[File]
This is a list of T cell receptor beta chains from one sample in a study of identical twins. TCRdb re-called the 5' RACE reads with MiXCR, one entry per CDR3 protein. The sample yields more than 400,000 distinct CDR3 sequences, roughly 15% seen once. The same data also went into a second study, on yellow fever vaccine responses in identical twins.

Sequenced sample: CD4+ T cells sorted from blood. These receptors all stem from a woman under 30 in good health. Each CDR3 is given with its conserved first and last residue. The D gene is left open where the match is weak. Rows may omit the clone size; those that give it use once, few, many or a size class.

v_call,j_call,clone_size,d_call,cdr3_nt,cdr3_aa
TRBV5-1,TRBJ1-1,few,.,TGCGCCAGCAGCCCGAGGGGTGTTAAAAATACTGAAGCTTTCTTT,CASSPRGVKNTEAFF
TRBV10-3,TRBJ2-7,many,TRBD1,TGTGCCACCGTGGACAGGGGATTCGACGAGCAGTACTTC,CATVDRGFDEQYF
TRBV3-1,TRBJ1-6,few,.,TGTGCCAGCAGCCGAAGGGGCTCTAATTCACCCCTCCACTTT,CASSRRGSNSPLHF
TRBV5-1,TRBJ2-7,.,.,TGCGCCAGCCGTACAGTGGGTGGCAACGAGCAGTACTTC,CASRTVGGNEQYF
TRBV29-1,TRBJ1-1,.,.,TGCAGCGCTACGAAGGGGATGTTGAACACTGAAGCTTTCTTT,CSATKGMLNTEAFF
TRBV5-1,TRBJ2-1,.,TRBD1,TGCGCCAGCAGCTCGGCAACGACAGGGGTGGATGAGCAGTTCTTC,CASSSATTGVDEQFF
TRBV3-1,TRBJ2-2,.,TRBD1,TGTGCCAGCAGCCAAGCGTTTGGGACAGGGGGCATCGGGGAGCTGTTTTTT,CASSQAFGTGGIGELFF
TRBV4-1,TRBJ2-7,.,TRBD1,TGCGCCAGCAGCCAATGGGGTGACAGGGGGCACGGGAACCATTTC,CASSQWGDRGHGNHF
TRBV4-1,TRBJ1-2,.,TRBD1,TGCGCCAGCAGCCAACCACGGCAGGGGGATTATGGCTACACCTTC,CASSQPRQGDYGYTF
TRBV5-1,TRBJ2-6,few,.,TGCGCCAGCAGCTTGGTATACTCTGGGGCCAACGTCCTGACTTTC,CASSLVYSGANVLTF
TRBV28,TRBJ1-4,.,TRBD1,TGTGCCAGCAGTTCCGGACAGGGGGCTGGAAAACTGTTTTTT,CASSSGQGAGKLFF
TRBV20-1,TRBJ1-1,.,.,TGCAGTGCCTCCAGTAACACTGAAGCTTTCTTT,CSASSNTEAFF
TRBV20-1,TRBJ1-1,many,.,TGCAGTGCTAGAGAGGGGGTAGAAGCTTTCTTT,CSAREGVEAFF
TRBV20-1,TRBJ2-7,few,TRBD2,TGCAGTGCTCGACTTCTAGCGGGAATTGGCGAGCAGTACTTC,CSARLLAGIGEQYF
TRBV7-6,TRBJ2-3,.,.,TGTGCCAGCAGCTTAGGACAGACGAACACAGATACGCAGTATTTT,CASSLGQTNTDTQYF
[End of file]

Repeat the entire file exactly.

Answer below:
This is a list of T cell receptor beta chains from one sample in a study of identical twins. TCRdb re-called the 5' RACE reads with MiXCR, one entry per CDR3 protein. The sample yields more than 400,000 distinct CDR3 sequences, roughly 15% seen once. The same data also went into a second study, on yellow fever vaccine responses in identical twins.

Sequenced sample: CD4+ T cells sorted from blood. These receptors all stem from a woman under 30 in good health. Each CDR3 is given with its conserved first and last residue. The D gene is left open where the match is weak. Rows may omit the clone size; those that give it use once, few, many or a size class.

v_call,j_call,clone_size,d_call,cdr3_nt,cdr3_aa
TRBV5-1,TRBJ1-1,few,.,TGCGCCAGCAGCCCGAGGGGTGTTAAAAATACTGAAGCTTTCTTT,CASSPRGVKNTEAFF
TRBV10-3,TRBJ2-7,many,TRBD1,TGTGCCACCGTGGACAGGGGATTCGACGAGCAGTACTTC,CATVDRGFDEQYF
TRBV3-1,TRBJ1-6,few,.,TGTGCCAGCAGCCGAAGGGGCTCTAATTCACCCCTCCACTTT,CASSRRGSNSPLHF
TRBV5-1,TRBJ2-7,.,.,TGCGCCAGCCGTACAGTGGGTGGCAACGAGCAGTACTTC,CASRTVGGNEQYF
TRBV29-1,TRBJ1-1,.,.,TGCAGCGCTACGAAGGGGATGTTGAACACTGAAGCTTTCTTT,CSATKGMLNTEAFF
TRBV5-1,TRBJ2-1,.,TRBD1,TGCGCCAGCAGCTCGGCAACGACAGGGGTGGATGAGCAGTTCTTC,CASSSATTGVDEQFF
TRBV3-1,TRBJ2-2,.,TRBD1,TGTGCCAGCAGCCAAGCGTTTGGGACAGGGGGCATCGGGGAGCTGTTTTTT,CASSQAFGTGGIGELFF
TRBV4-1,TRBJ2-7,.,TRBD1,TGCGCCAGCAGCCAATGGGGTGACAGGGGGCACGGGAACCATTTC,CASSQWGDRGHGNHF
TRBV4-1,TRBJ1-2,.,TRBD1,TGCGCCAGCAGCCAACCACGGCAGGGGGATTATGGCTACACCTTC,CASSQPRQGDYGYTF
TRBV5-1,TRBJ2-6,few,.,TGCGCCAGCAGCTTGGTATACTCTGGGGCCAACGTCCTGACTTTC,CASSLVYSGANVLTF
TRBV28,TRBJ1-4,.,TRBD1,TGTGCCAGCAGTTCCGGACAGGGGGCTGGAAAACTGTTTTTT,CASSSGQGAGKLFF
TRBV20-1,TRBJ1-1,.,.,TGCAGTGCCTCCAGTAACACTGAAGCTTTCTTT,CSASSNTEAFF
TRBV20-1,TRBJ1-1,many,.,TGCAGTGCTAGAGAGGGGGTAGAAGCTTTCTTT,CSAREGVEAFF
TRBV20-1,TRBJ2-7,few,TRBD2,TGCAGTGCTCGACTTCTAGCGGGAATTGGCGAGCAGTACTTC,CSARLLAGIGEQYF
TRBV7-6,TRBJ2-3,.,.,TGTGCCAGCAGCTTAGGACAGACGAACACAGATACGCAGTATTTT,CASSLGQTNTDTQYF